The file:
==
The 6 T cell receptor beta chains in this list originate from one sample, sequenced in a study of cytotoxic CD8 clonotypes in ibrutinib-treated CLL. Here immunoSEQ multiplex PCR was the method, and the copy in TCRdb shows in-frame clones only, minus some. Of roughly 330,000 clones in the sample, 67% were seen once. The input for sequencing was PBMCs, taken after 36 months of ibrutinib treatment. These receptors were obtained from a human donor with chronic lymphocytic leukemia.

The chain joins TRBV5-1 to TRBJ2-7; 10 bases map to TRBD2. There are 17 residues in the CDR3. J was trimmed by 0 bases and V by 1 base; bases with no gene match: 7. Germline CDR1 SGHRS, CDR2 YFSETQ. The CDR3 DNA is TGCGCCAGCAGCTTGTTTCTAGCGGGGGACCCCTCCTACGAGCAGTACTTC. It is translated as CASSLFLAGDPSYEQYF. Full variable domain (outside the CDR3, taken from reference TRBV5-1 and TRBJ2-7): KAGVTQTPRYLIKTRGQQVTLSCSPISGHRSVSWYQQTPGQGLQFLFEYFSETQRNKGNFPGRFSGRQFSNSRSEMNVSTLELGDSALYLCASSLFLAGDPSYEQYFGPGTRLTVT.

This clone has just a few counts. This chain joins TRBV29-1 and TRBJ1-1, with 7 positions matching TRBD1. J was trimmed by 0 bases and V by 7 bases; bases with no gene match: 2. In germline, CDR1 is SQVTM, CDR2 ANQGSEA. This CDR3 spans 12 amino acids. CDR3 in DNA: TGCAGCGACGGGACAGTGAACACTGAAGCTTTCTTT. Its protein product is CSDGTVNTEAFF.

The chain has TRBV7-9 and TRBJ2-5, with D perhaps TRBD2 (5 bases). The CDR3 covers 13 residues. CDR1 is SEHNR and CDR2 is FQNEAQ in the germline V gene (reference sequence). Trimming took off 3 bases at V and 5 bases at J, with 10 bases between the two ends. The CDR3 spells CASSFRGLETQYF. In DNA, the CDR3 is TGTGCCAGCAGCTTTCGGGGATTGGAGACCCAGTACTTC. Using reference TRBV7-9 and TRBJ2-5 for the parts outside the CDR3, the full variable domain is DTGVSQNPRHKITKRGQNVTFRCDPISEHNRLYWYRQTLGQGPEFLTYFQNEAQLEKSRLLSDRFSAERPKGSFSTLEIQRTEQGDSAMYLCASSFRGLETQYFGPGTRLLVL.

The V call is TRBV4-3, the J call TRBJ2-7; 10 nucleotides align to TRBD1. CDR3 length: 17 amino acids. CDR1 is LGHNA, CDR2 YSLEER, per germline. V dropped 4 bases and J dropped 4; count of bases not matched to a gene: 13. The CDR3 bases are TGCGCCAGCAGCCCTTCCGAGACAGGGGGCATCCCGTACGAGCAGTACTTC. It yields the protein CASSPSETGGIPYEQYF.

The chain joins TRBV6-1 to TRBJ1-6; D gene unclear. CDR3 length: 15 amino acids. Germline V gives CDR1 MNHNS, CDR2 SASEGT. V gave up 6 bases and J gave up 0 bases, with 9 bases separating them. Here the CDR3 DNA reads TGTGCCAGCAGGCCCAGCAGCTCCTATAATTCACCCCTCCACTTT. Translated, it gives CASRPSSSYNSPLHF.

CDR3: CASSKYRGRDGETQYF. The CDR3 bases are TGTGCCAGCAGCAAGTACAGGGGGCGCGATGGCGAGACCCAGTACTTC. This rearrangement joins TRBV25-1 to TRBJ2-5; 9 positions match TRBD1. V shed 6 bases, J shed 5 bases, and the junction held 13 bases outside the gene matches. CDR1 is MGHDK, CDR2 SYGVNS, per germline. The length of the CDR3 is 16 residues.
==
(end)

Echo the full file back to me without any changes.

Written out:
The 6 T cell receptor beta chains in this list originate from one sample, sequenced in a study of cytotoxic CD8 clonotypes in ibrutinib-treated CLL. Here immunoSEQ multiplex PCR was the method, and the copy in TCRdb shows in-frame clones only, minus some. Of roughly 330,000 clones in the sample, 67% were seen once. The input for sequencing was PBMCs, taken after 36 months of ibrutinib treatment. These receptors were obtained from a human donor with chronic lymphocytic leukemia.

The chain joins TRBV5-1 to TRBJ2-7; 10 bases map to TRBD2. There are 17 residues in the CDR3. J was trimmed by 0 bases and V by 1 base; bases with no gene match: 7. Germline CDR1 SGHRS, CDR2 YFSETQ. The CDR3 DNA is TGCGCCAGCAGCTTGTTTCTAGCGGGGGACCCCTCCTACGAGCAGTACTTC. It is translated as CASSLFLAGDPSYEQYF. Full variable domain (outside the CDR3, taken from reference TRBV5-1 and TRBJ2-7): KAGVTQTPRYLIKTRGQQVTLSCSPISGHRSVSWYQQTPGQGLQFLFEYFSETQRNKGNFPGRFSGRQFSNSRSEMNVSTLELGDSALYLCASSLFLAGDPSYEQYFGPGTRLTVT.

This clone has just a few counts. This chain joins TRBV29-1 and TRBJ1-1, with 7 positions matching TRBD1. J was trimmed by 0 bases and V by 7 bases; bases with no gene match: 2. In germline, CDR1 is SQVTM, CDR2 ANQGSEA. This CDR3 spans 12 amino acids. CDR3 in DNA: TGCAGCGACGGGACAGTGAACACTGAAGCTTTCTTT. Its protein product is CSDGTVNTEAFF.

The chain has TRBV7-9 and TRBJ2-5, with D perhaps TRBD2 (5 bases). The CDR3 covers 13 residues. CDR1 is SEHNR and CDR2 is FQNEAQ in the germline V gene (reference sequence). Trimming took off 3 bases at V and 5 bases at J, with 10 bases between the two ends. The CDR3 spells CASSFRGLETQYF. In DNA, the CDR3 is TGTGCCAGCAGCTTTCGGGGATTGGAGACCCAGTACTTC. Using reference TRBV7-9 and TRBJ2-5 for the parts outside the CDR3, the full variable domain is DTGVSQNPRHKITKRGQNVTFRCDPISEHNRLYWYRQTLGQGPEFLTYFQNEAQLEKSRLLSDRFSAERPKGSFSTLEIQRTEQGDSAMYLCASSFRGLETQYFGPGTRLLVL.

The V call is TRBV4-3, the J call TRBJ2-7; 10 nucleotides align to TRBD1. CDR3 length: 17 amino acids. CDR1 is LGHNA, CDR2 YSLEER, per germline. V dropped 4 bases and J dropped 4; count of bases not matched to a gene: 13. The CDR3 bases are TGCGCCAGCAGCCCTTCCGAGACAGGGGGCATCCCGTACGAGCAGTACTTC. It yields the protein CASSPSETGGIPYEQYF.

The chain joins TRBV6-1 to TRBJ1-6; D gene unclear. CDR3 length: 15 amino acids. Germline V gives CDR1 MNHNS, CDR2 SASEGT. V gave up 6 bases and J gave up 0 bases, with 9 bases separating them. Here the CDR3 DNA reads TGTGCCAGCAGGCCCAGCAGCTCCTATAATTCACCCCTCCACTTT. Translated, it gives CASRPSSSYNSPLHF.

CDR3: CASSKYRGRDGETQYF. The CDR3 bases are TGTGCCAGCAGCAAGTACAGGGGGCGCGATGGCGAGACCCAGTACTTC. This rearrangement joins TRBV25-1 to TRBJ2-5; 9 positions match TRBD1. V shed 6 bases, J shed 5 bases, and the junction held 13 bases outside the gene matches. CDR1 is MGHDK, CDR2 SYGVNS, per germline. The length of the CDR3 is 16 residues.